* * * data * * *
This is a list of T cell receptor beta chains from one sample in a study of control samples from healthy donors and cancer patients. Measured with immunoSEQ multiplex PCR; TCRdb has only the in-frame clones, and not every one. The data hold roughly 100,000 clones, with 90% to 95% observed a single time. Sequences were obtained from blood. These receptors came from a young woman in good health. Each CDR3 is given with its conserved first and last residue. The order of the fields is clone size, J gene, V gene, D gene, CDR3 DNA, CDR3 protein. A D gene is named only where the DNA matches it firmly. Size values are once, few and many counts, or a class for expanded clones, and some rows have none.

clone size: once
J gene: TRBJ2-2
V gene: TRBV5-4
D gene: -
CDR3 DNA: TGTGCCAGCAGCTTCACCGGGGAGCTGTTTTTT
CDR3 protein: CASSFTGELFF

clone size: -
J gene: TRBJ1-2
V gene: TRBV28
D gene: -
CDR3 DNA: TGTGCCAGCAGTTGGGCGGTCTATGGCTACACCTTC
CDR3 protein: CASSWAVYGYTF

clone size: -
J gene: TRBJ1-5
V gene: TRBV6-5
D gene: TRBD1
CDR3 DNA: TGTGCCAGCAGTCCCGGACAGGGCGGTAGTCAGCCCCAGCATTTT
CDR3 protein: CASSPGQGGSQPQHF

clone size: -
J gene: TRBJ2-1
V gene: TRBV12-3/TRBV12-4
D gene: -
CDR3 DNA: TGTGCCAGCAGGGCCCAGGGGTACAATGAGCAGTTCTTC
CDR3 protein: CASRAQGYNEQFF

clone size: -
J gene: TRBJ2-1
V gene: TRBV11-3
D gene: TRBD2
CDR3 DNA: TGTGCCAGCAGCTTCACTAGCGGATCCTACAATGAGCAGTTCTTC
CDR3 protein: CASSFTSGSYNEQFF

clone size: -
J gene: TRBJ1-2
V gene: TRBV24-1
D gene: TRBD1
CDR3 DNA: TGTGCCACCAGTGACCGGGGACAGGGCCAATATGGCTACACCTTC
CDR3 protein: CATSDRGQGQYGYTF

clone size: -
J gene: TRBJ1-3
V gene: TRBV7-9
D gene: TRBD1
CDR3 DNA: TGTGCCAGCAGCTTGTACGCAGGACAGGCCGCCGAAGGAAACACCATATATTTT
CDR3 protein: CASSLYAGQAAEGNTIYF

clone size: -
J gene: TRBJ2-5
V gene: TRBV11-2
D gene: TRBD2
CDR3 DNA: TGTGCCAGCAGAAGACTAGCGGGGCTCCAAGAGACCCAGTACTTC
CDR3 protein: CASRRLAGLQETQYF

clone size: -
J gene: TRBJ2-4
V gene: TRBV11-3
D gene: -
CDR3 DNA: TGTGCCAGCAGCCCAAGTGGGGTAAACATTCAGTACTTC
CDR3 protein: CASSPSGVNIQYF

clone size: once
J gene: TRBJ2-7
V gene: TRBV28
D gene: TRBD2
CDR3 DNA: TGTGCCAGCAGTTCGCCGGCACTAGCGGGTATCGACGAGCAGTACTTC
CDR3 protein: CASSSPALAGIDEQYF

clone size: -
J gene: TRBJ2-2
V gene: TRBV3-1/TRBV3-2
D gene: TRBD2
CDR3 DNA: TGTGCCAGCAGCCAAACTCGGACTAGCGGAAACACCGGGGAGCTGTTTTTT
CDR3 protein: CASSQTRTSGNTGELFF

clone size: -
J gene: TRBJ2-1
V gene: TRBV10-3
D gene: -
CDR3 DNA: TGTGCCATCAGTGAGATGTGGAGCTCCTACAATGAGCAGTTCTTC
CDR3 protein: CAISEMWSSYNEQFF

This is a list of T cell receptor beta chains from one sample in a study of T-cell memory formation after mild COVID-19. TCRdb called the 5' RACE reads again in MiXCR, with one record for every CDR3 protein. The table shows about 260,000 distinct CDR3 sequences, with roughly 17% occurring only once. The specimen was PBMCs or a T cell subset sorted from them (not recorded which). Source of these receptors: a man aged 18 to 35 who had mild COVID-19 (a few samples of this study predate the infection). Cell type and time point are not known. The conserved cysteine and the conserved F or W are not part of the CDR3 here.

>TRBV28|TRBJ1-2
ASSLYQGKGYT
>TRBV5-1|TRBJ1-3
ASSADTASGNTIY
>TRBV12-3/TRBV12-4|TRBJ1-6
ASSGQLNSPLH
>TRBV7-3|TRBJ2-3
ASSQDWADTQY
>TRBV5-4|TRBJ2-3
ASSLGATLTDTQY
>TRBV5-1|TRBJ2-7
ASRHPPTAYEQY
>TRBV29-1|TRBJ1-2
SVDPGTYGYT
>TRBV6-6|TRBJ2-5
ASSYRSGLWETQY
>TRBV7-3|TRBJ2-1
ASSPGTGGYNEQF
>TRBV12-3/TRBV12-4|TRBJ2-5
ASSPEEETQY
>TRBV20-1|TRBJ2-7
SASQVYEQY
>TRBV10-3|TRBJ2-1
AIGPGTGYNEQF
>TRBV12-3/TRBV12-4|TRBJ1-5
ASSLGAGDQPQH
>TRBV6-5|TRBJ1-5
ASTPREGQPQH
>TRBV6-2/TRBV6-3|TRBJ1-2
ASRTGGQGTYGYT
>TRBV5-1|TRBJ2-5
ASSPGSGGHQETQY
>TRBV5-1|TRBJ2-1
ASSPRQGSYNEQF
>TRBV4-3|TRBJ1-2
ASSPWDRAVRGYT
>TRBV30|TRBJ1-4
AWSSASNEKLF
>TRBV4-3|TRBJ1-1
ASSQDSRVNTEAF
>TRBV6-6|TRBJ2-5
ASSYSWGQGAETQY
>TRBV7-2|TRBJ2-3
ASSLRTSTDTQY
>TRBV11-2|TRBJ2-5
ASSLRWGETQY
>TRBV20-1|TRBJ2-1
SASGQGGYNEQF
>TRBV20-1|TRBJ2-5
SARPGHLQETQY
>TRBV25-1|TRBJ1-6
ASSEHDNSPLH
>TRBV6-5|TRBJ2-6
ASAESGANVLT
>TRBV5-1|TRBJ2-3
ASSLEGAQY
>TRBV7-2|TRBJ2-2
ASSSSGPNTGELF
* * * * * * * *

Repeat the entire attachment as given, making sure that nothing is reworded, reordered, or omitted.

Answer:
This is a list of T cell receptor beta chains from one sample in a study of control samples from healthy donors and cancer patients. Measured with immunoSEQ multiplex PCR; TCRdb has only the in-frame clones, and not every one. The data hold roughly 100,000 clones, with 90% to 95% observed a single time. Sequences were obtained from blood. These receptors came from a young woman in good health. Each CDR3 is given with its conserved first and last residue. The order of the fields is clone size, J gene, V gene, D gene, CDR3 DNA, CDR3 protein. A D gene is named only where the DNA matches it firmly. Size values are once, few and many counts, or a class for expanded clones, and some rows have none.

clone size: once
J gene: TRBJ2-2
V gene: TRBV5-4
D gene: -
CDR3 DNA: TGTGCCAGCAGCTTCACCGGGGAGCTGTTTTTT
CDR3 protein: CASSFTGELFF

clone size: -
J gene: TRBJ1-2
V gene: TRBV28
D gene: -
CDR3 DNA: TGTGCCAGCAGTTGGGCGGTCTATGGCTACACCTTC
CDR3 protein: CASSWAVYGYTF

clone size: -
J gene: TRBJ1-5
V gene: TRBV6-5
D gene: TRBD1
CDR3 DNA: TGTGCCAGCAGTCCCGGACAGGGCGGTAGTCAGCCCCAGCATTTT
CDR3 protein: CASSPGQGGSQPQHF

clone size: -
J gene: TRBJ2-1
V gene: TRBV12-3/TRBV12-4
D gene: -
CDR3 DNA: TGTGCCAGCAGGGCCCAGGGGTACAATGAGCAGTTCTTC
CDR3 protein: CASRAQGYNEQFF

clone size: -
J gene: TRBJ2-1
V gene: TRBV11-3
D gene: TRBD2
CDR3 DNA: TGTGCCAGCAGCTTCACTAGCGGATCCTACAATGAGCAGTTCTTC
CDR3 protein: CASSFTSGSYNEQFF

clone size: -
J gene: TRBJ1-2
V gene: TRBV24-1
D gene: TRBD1
CDR3 DNA: TGTGCCACCAGTGACCGGGGACAGGGCCAATATGGCTACACCTTC
CDR3 protein: CATSDRGQGQYGYTF

clone size: -
J gene: TRBJ1-3
V gene: TRBV7-9
D gene: TRBD1
CDR3 DNA: TGTGCCAGCAGCTTGTACGCAGGACAGGCCGCCGAAGGAAACACCATATATTTT
CDR3 protein: CASSLYAGQAAEGNTIYF

clone size: -
J gene: TRBJ2-5
V gene: TRBV11-2
D gene: TRBD2
CDR3 DNA: TGTGCCAGCAGAAGACTAGCGGGGCTCCAAGAGACCCAGTACTTC
CDR3 protein: CASRRLAGLQETQYF

clone size: -
J gene: TRBJ2-4
V gene: TRBV11-3
D gene: -
CDR3 DNA: TGTGCCAGCAGCCCAAGTGGGGTAAACATTCAGTACTTC
CDR3 protein: CASSPSGVNIQYF

clone size: once
J gene: TRBJ2-7
V gene: TRBV28
D gene: TRBD2
CDR3 DNA: TGTGCCAGCAGTTCGCCGGCACTAGCGGGTATCGACGAGCAGTACTTC
CDR3 protein: CASSSPALAGIDEQYF

clone size: -
J gene: TRBJ2-2
V gene: TRBV3-1/TRBV3-2
D gene: TRBD2
CDR3 DNA: TGTGCCAGCAGCCAAACTCGGACTAGCGGAAACACCGGGGAGCTGTTTTTT
CDR3 protein: CASSQTRTSGNTGELFF

clone size: -
J gene: TRBJ2-1
V gene: TRBV10-3
D gene: -
CDR3 DNA: TGTGCCATCAGTGAGATGTGGAGCTCCTACAATGAGCAGTTCTTC
CDR3 protein: CAISEMWSSYNEQFF

This is a list of T cell receptor beta chains from one sample in a study of T-cell memory formation after mild COVID-19. TCRdb called the 5' RACE reads again in MiXCR, with one record for every CDR3 protein. The table shows about 260,000 distinct CDR3 sequences, with roughly 17% occurring only once. The specimen was PBMCs or a T cell subset sorted from them (not recorded which). Source of these receptors: a man aged 18 to 35 who had mild COVID-19 (a few samples of this study predate the infection). Cell type and time point are not known. The conserved cysteine and the conserved F or W are not part of the CDR3 here.

>TRBV28|TRBJ1-2
ASSLYQGKGYT
>TRBV5-1|TRBJ1-3
ASSADTASGNTIY
>TRBV12-3/TRBV12-4|TRBJ1-6
ASSGQLNSPLH
>TRBV7-3|TRBJ2-3
ASSQDWADTQY
>TRBV5-4|TRBJ2-3
ASSLGATLTDTQY
>TRBV5-1|TRBJ2-7
ASRHPPTAYEQY
>TRBV29-1|TRBJ1-2
SVDPGTYGYT
>TRBV6-6|TRBJ2-5
ASSYRSGLWETQY
>TRBV7-3|TRBJ2-1
ASSPGTGGYNEQF
>TRBV12-3/TRBV12-4|TRBJ2-5
ASSPEEETQY
>TRBV20-1|TRBJ2-7
SASQVYEQY
>TRBV10-3|TRBJ2-1
AIGPGTGYNEQF
>TRBV12-3/TRBV12-4|TRBJ1-5
ASSLGAGDQPQH
>TRBV6-5|TRBJ1-5
ASTPREGQPQH
>TRBV6-2/TRBV6-3|TRBJ1-2
ASRTGGQGTYGYT
>TRBV5-1|TRBJ2-5
ASSPGSGGHQETQY
>TRBV5-1|TRBJ2-1
ASSPRQGSYNEQF
>TRBV4-3|TRBJ1-2
ASSPWDRAVRGYT
>TRBV30|TRBJ1-4
AWSSASNEKLF
>TRBV4-3|TRBJ1-1
ASSQDSRVNTEAF
>TRBV6-6|TRBJ2-5
ASSYSWGQGAETQY
>TRBV7-2|TRBJ2-3
ASSLRTSTDTQY
>TRBV11-2|TRBJ2-5
ASSLRWGETQY
>TRBV20-1|TRBJ2-1
SASGQGGYNEQF
>TRBV20-1|TRBJ2-5
SARPGHLQETQY
>TRBV25-1|TRBJ1-6
ASSEHDNSPLH
>TRBV6-5|TRBJ2-6
ASAESGANVLT
>TRBV5-1|TRBJ2-3
ASSLEGAQY
>TRBV7-2|TRBJ2-2
ASSSSGPNTGELF